December 14, 2011
In 2007, I was forced off my job and lost my primary source of income. I never in a million years imagined this would happen. I was in shock. I applied for food stamps but only received benefits for one month. I swallowed my pride and visited my local food pantry. It was a degrading experience. A volunteer recognized me and inquired about what happened to my "big fancy job." I broke down and cried. That day and vowed I'd rather starve than return. Broken and facing foreclosure, I still needed food. A year earlier I founded New Community Counseling and Ministries, (NCCM), a 501(c)(3) nonprofit, in order to provide sliding-scale Christian Counseling. Given my predicament, (hungry) I decided that now might be a good time to branch out and add a food program to the services already provided by New Community. I intentionally sought to design a program that would encourage and empower people who received assistance and that rewarded positive participation. I also sincerely wanted to help others: wards of the state, veterans, people with disabilities, single parents, seniors and people living below the poverty level. After seeing the cans and cans of potatoes and peaches that were sitting unused in the cabinets of people I assisted through NCCM, and, knowing how much I disliked canned food, I applied for food donations from Whole Foods and was thrilled to hear that our application was approved. I've personally grown through the experience of running a food bank and have learned some hard lessons. Today, Food Thing Network is a unique, empowering, low budget, sustainable, healthy food bank and is a viable alternative to traditional food banks. We provide healthy, mostly organic food for hundreds of people, once a week, throughout the year. We are ourselves a family of sorts. As the founder, I am proud and very pleased to read the words written here by those we serve.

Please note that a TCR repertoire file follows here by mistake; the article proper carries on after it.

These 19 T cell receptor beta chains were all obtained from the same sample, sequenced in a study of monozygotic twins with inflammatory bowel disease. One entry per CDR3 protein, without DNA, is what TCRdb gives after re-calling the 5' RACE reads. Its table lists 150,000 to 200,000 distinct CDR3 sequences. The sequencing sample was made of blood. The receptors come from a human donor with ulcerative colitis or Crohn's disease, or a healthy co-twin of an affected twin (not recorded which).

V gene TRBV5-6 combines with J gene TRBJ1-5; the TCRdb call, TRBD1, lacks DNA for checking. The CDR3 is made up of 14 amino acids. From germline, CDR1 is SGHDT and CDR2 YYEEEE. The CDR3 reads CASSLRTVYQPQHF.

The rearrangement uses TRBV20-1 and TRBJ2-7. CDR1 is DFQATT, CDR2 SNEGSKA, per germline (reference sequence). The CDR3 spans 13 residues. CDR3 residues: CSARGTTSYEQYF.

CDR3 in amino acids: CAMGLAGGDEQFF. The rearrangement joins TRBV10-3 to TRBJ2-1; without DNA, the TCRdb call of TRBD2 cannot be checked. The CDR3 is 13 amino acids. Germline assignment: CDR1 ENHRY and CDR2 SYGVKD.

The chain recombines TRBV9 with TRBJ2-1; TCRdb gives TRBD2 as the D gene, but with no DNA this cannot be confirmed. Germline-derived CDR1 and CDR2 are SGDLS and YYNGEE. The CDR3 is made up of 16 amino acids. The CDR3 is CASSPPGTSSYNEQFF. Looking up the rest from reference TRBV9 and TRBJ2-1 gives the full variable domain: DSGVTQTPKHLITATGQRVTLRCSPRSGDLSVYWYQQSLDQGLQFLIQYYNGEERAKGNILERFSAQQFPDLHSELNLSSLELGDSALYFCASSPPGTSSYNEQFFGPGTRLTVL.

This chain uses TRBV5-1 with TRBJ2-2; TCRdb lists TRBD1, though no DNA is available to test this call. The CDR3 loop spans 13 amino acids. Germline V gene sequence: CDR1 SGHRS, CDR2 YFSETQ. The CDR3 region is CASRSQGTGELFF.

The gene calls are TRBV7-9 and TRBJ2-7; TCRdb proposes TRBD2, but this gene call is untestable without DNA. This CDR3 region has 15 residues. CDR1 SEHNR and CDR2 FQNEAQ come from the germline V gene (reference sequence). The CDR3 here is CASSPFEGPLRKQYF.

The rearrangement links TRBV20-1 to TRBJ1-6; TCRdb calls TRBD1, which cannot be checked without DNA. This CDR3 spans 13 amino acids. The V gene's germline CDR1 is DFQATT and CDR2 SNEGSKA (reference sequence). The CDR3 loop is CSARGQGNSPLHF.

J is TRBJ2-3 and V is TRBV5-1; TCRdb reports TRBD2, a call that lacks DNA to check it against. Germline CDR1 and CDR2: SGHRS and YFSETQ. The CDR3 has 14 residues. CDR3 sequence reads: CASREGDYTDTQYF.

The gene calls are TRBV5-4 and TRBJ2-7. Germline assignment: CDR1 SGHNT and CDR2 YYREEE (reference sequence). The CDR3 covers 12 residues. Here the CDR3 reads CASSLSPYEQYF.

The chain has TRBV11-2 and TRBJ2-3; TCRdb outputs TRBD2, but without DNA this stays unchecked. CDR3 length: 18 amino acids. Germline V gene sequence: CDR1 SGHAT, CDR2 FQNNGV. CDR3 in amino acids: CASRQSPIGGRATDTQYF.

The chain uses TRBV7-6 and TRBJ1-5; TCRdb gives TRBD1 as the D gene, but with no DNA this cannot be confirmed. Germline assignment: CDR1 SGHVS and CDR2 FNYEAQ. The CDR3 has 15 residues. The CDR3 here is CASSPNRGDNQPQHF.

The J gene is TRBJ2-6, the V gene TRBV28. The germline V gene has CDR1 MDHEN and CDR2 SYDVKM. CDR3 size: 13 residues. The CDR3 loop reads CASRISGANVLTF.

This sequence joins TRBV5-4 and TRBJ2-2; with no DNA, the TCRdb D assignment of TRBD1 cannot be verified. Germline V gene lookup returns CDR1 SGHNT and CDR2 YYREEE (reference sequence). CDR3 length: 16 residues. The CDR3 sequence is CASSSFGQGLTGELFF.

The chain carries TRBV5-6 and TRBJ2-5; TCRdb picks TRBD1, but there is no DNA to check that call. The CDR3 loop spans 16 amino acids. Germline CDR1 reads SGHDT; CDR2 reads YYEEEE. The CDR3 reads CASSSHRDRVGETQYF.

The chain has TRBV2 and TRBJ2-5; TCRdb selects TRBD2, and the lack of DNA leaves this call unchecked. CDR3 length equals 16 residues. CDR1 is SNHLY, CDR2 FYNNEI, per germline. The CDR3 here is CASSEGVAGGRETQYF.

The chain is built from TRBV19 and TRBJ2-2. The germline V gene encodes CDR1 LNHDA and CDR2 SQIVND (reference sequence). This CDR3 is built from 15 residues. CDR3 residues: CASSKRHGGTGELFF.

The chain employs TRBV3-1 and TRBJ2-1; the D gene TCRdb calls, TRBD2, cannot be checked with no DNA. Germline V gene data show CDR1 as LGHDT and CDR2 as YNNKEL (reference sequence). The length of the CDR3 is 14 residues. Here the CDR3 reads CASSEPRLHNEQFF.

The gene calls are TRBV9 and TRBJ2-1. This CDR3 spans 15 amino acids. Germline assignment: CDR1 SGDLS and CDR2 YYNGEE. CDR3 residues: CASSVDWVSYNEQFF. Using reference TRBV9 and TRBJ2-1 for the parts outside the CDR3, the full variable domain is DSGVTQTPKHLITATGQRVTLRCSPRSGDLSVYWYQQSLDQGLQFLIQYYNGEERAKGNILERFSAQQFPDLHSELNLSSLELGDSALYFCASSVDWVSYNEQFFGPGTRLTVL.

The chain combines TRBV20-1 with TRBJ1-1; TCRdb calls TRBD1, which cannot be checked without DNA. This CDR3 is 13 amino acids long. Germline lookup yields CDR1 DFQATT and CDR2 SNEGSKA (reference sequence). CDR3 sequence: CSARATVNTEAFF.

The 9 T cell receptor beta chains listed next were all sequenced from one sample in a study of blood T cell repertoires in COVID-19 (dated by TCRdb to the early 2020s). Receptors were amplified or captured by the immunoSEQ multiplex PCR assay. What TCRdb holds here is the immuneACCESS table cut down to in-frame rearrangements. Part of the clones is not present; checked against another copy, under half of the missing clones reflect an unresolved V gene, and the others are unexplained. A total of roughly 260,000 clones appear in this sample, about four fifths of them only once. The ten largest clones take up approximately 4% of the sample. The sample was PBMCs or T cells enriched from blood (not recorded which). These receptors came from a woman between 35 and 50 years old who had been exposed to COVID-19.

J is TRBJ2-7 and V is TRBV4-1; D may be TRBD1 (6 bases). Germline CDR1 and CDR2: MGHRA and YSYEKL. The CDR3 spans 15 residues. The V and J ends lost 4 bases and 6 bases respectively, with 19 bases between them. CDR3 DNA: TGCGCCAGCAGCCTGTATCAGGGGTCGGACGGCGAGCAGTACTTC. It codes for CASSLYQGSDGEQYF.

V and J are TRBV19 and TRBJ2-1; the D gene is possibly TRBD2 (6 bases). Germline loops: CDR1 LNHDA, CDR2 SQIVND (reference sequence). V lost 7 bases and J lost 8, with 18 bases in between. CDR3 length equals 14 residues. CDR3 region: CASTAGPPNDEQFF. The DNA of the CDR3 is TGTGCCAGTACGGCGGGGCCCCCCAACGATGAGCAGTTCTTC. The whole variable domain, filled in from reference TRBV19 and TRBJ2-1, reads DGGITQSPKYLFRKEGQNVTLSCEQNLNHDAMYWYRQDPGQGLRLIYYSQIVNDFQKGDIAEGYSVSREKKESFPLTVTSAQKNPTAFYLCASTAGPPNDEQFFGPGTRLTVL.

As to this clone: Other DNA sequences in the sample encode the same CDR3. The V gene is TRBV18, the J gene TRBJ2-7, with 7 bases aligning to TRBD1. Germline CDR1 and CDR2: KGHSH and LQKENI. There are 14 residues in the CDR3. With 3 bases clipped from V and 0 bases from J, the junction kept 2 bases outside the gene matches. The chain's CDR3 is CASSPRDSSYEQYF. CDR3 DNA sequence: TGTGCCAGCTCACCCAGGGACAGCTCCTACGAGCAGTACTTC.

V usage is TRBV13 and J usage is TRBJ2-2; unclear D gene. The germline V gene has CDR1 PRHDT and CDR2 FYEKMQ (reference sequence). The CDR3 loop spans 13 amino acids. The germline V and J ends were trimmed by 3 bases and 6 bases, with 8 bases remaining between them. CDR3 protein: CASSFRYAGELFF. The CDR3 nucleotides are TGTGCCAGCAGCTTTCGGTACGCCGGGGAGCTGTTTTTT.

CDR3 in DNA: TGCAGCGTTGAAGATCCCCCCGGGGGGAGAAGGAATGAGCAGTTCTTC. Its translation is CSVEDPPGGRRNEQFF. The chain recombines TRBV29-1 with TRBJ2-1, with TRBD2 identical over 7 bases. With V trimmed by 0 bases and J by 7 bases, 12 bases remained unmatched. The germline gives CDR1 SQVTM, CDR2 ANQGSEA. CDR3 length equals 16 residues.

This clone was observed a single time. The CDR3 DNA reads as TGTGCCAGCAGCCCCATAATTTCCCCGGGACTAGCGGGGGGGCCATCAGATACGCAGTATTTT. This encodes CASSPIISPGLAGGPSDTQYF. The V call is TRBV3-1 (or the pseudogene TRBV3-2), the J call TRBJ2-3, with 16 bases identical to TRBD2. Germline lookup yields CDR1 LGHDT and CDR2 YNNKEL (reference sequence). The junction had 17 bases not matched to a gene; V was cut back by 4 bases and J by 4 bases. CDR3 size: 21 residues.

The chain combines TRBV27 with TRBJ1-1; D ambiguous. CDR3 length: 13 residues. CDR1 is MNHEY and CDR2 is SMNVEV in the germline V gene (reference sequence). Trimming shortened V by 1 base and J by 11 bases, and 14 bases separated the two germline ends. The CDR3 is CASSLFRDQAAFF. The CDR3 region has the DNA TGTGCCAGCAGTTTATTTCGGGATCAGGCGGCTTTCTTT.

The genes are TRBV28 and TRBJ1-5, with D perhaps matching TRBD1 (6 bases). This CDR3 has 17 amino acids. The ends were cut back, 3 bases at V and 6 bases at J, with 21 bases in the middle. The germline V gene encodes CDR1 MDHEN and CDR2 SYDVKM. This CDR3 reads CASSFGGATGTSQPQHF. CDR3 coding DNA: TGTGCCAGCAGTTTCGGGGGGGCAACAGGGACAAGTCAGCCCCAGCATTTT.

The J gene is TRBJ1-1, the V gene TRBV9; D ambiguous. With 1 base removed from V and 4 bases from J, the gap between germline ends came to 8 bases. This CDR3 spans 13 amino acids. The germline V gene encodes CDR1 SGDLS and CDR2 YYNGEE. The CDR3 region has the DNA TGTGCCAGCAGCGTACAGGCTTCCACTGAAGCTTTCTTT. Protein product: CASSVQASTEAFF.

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MY ROLE:Board Member